Pheromones are natural chemical signals that are widely used for animal communication. When emitted by one individual, pheromones are then detected by other individuals from the same species and affect their behavior.
The message released targets other individuals but is also a reminder for the emitting animal.
Different body structures secrete pheromones (which are different from hormones), associated with different functions, such as social relationships, territorial-marking pheromones, sexual pheromones, maternal appeasing pheromones, or alarm pheromones.
Diagram of dog pheromone-producing areas.
1. Facial Area. 2. Foot Pads. 3. Mammary region. 4. Anal area. 5. Urogenital region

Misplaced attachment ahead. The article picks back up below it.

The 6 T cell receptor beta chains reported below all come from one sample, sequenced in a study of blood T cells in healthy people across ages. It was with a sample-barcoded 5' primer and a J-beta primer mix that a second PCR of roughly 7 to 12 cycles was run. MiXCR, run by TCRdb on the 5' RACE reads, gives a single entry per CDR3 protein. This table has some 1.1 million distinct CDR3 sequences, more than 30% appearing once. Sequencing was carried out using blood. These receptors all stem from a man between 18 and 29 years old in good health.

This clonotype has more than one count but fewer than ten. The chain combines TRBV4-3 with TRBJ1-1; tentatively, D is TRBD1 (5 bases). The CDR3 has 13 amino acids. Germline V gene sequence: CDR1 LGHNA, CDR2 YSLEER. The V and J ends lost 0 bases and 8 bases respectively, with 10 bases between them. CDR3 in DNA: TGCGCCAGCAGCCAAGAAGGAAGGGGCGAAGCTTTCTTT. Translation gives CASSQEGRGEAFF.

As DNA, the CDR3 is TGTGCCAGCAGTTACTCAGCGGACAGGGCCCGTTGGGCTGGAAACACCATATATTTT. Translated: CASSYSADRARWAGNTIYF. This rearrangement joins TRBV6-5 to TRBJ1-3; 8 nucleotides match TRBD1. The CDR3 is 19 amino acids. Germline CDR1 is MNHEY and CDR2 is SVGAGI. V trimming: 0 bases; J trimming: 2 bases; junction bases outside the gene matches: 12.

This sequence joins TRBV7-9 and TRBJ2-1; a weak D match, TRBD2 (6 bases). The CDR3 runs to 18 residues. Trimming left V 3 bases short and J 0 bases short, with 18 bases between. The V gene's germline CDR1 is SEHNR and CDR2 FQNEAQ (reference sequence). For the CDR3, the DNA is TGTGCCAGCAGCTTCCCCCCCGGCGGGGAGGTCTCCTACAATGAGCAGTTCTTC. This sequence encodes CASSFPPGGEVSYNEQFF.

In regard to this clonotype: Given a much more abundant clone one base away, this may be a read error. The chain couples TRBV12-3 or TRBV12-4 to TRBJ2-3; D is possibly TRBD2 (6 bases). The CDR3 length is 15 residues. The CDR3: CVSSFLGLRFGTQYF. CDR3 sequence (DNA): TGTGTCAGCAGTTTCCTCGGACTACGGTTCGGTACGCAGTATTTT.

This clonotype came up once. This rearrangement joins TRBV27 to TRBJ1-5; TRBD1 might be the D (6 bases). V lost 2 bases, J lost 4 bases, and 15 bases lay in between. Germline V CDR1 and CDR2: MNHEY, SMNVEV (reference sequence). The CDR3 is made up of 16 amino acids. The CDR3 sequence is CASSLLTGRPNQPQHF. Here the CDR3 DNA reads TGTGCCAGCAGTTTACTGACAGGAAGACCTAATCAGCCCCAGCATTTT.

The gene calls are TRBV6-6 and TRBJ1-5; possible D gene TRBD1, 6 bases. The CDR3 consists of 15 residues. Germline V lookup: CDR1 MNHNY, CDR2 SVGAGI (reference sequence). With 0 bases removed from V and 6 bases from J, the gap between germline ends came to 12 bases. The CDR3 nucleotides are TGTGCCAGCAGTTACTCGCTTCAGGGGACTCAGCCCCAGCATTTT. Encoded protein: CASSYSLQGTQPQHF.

Pheromones are detected by a specific organ located in the palate (the vomeronasal organ, VNO) through a specific “pumping” behavior (called “flehmen”), attracting the pheromones from the air into the VNO.
Video of how pheromones work on vomeronasal structure and its effect on the dogs brain.
In the VNO, the pheromones activate receptors, relaying information to the emotional center of the brain, resulting in rapid behavioral and physiological change. These effects occur subconsciously, without control by the target animal. The process is automatic and does not require any previous learning.
Adaptil is a synthetic copy of the pheromone released by a mother dog from her mammary area after her puppies’ birth. This pheromone is a comforting message, providing a strong signal of security and safety to puppies as they explore the world and face so many challenges.Professor Patrick Pageat explaining how his discoveries led to the invention of Adaptil.
Adaptil has been proven* to have a positive effect on puppies and dogs of all ages, helping reduce the signs of stress-related behaviors exhibited when encountering new experiences, unknown environments, and other stressful situations.
*Data on file.